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The Plot Thickens

Hi, I’m Karen Meadows. Thank you for visiting The Plot Thickens.

I’m lucky enough to be the tenant of one of fifty large allotment gardens in the middle of the small and beautiful stone town of Stamford in England’s East Midlands. The gardens were first created by Brownlow Cecil, 4th Marquess of Exeter in the mid 1800s and their layout has remained virtually unchanged. Between the plots we have some 200 old apple trees, many of them rare varieties, and in 2017 Natural England awarded the gardens heritage orchard status.

Over the centuries at least 500 people have worked these plots. Follow our quest to discover who they were, what they grew, and what shenanigans they got up to. Be prepared for numerous diversions and musings along the way about gardening life here in our quiet (and occasionally not so quiet) little corner of Stamford.

If you haven’t discovered our website yet, do head over to Waterfurlong Orchard Gardens, where you will find a wealth of information about our gardens and gardeners, past and present.

And now for the small print...

The Plot Thickens is a non-commercial blog. All recommendations are based on personal preference and my own or our other gardeners’ own experience. Payments or free goods are not accepted in return for reviews of products and services. If an exception is made this will be clearly stated.

All words and images, unless otherwise credited, are my own. If you would like to copy text or images, I’d kindly ask that The Plot Thickens gets a positive mention and a link back to this blog.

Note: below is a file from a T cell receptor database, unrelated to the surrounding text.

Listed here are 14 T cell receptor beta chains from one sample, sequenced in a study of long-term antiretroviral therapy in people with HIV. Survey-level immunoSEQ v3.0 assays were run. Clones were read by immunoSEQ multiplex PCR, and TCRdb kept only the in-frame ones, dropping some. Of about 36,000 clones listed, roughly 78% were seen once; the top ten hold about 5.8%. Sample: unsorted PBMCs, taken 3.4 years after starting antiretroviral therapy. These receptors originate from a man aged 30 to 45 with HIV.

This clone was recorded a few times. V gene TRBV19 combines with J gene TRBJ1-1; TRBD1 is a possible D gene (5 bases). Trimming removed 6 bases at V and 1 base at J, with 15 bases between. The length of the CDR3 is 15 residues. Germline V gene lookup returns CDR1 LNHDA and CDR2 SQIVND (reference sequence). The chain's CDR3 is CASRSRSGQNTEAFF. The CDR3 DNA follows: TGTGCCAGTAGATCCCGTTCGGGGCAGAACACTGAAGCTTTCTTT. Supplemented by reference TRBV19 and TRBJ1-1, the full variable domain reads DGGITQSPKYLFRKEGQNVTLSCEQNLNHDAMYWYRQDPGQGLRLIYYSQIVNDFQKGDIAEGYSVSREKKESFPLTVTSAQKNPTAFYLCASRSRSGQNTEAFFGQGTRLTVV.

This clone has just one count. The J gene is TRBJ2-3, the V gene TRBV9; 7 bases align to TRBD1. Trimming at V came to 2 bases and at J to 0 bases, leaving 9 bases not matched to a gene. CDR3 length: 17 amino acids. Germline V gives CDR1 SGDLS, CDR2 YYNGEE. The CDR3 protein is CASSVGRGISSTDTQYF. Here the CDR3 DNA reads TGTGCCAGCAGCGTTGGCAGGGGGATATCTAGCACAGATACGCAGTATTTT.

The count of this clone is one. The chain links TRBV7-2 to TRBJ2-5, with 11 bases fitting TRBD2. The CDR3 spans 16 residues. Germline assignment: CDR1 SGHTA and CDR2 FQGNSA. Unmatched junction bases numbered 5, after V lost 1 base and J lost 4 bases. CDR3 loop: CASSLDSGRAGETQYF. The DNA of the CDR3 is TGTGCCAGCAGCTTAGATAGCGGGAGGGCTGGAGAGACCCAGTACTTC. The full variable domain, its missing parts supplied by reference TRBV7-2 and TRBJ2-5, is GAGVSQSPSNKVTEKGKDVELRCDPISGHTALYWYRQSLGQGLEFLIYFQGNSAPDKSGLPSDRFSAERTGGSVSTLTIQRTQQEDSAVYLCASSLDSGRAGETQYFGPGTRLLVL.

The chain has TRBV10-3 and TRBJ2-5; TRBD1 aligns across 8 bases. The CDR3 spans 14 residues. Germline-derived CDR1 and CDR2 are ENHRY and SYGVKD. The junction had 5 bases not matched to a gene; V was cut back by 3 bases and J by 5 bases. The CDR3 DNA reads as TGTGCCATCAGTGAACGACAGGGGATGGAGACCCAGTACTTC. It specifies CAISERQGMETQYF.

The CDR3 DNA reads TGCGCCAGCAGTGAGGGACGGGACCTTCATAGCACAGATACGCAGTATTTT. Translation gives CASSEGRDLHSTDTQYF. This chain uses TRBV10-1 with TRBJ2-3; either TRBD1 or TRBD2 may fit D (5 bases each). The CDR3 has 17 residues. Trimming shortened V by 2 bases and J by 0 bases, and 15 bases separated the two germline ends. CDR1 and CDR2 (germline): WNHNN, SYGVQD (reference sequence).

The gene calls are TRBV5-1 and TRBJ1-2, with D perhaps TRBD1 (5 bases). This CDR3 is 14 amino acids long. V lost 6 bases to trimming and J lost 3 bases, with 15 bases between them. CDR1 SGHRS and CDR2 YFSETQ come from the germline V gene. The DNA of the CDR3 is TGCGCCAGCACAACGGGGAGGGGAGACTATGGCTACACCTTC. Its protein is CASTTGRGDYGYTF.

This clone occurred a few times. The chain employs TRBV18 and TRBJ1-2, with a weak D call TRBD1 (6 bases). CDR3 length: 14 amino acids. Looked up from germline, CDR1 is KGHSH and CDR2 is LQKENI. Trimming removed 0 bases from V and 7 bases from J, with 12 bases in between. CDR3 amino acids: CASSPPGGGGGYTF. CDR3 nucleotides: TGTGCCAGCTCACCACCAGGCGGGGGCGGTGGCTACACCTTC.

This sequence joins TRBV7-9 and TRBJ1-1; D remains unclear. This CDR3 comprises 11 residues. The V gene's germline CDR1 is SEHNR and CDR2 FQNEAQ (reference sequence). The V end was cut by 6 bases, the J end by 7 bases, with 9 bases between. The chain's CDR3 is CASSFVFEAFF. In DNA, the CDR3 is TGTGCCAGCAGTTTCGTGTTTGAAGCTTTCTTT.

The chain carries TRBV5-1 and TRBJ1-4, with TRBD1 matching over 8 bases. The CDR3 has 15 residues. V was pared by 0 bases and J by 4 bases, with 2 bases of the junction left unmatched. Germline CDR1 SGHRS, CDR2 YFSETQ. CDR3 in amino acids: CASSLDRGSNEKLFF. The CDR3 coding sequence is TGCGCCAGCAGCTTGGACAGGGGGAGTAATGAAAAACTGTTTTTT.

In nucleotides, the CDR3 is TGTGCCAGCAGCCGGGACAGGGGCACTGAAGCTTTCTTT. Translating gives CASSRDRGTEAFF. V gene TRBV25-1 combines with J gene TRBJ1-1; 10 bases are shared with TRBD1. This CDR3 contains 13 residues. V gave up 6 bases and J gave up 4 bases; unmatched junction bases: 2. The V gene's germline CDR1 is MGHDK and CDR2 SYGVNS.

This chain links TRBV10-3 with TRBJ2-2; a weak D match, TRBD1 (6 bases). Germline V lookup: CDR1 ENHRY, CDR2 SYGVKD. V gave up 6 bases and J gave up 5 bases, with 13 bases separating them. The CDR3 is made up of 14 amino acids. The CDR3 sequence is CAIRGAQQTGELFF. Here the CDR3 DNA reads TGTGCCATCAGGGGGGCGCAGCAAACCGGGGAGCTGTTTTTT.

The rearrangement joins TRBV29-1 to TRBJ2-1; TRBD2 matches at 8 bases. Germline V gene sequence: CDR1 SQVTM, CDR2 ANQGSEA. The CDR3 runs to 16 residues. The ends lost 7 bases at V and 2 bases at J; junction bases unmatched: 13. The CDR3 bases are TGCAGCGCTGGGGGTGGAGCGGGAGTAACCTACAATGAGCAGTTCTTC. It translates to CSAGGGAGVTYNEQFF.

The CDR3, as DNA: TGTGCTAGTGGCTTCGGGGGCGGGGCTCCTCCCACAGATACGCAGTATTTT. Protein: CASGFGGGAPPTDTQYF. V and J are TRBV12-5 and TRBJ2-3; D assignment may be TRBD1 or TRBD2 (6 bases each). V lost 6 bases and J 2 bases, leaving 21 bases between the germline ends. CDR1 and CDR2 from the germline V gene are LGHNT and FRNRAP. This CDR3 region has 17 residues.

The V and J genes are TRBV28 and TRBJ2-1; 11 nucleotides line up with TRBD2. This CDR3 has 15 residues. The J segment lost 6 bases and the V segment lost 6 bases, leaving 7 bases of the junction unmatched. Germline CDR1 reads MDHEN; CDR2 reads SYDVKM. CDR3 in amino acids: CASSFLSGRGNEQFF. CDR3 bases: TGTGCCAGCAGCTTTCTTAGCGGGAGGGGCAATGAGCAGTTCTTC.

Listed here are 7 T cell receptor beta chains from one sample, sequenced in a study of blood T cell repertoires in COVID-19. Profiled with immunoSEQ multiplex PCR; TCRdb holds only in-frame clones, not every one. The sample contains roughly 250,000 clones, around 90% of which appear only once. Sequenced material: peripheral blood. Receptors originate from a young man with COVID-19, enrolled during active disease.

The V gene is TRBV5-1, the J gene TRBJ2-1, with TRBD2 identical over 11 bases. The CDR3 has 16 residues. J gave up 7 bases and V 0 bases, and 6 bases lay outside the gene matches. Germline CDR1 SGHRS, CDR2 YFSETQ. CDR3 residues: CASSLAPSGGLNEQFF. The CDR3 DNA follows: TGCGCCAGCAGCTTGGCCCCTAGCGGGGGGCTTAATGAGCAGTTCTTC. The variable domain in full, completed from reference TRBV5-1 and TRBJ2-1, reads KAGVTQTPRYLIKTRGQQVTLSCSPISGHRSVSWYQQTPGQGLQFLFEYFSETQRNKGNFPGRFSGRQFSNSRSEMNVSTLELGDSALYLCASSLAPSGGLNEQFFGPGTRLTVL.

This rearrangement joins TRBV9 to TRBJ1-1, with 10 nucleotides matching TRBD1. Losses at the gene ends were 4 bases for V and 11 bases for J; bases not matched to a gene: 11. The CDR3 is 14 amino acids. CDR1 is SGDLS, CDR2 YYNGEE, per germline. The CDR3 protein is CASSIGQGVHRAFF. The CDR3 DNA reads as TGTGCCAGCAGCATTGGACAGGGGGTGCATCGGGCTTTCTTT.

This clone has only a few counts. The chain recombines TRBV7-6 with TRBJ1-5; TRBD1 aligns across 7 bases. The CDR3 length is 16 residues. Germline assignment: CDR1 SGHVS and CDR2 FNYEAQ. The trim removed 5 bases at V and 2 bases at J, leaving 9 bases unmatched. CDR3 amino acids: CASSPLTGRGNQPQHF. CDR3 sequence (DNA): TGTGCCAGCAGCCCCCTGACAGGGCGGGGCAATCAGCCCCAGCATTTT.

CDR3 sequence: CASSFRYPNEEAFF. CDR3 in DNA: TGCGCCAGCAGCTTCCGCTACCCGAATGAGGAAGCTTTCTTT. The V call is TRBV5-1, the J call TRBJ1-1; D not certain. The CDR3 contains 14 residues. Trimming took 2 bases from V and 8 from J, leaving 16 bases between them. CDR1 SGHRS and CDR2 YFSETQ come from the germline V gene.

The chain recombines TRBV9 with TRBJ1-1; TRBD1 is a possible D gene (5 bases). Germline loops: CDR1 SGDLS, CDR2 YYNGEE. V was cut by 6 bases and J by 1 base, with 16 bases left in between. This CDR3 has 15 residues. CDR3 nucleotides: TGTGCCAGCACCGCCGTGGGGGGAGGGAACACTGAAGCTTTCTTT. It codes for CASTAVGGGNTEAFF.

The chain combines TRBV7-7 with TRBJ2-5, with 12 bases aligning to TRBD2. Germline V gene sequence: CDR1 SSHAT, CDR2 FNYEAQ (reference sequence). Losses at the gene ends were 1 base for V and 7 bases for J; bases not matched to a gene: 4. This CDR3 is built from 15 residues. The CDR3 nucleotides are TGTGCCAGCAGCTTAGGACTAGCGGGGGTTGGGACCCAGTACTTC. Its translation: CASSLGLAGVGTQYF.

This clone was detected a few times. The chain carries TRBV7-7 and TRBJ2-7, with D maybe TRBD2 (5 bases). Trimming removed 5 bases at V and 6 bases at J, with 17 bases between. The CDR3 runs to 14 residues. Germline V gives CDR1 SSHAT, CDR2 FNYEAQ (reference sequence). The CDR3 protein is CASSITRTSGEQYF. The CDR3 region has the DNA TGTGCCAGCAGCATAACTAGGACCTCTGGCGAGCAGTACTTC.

Recent Posts

Our Apple for January: London Pippin

Early January is an exciting time in Waterfurlong for it's when our long-awaited apple DNA test results arrive. This year has revealed another rarity - London Pippin - otherwise known as Five Crowned Pippin because of its distinctive ribbed shape. It's a truly ancient variety, originating from Norfolk or Essex, first recorded in 1580 and probably acquiring the prefix 'London' from its popularity in the capital's markets in bygone centuries.

This discovery reinforces the value of DNA testing where there is doubt about an old tree's provenance. Our apple expert, Denis Smith's, initial and tentative guess was Lord Burghley (an infrequently found local variety) but even after pruning neighbouring trees to create more light, our mystery specimen remained green whereas one of Lord Burghley's identifying features is its deep maroon flush.

Denis has never found another specimen of London Pippin in this part of the country and it didn't appear on the lists of old local nurseries. We'll probably never know where our tree was sourced, or why the gardener chose it - it's a perfectly acceptable dual-purpose apple but not a variety you'd hunt down for its flavour. Perhaps the reason lay in its habit of remaining on the tree late into December, when it can still be picked and eaten as a sharp little dessert apple - a valuable characteristic in the days before cold storage and mass importation, when the use of different varieties to extend the cropping season was a true art.

This year we've decided to devote the money we raise through our honesty box scheme to DNA testing as many of the more unusual Waterfurlong apples as we can afford, so who knows what surprises might emerge next winter ...

Copyright © Karen Meadows 2018

Photograph Kind Courtesy of Keepers Nursery ©

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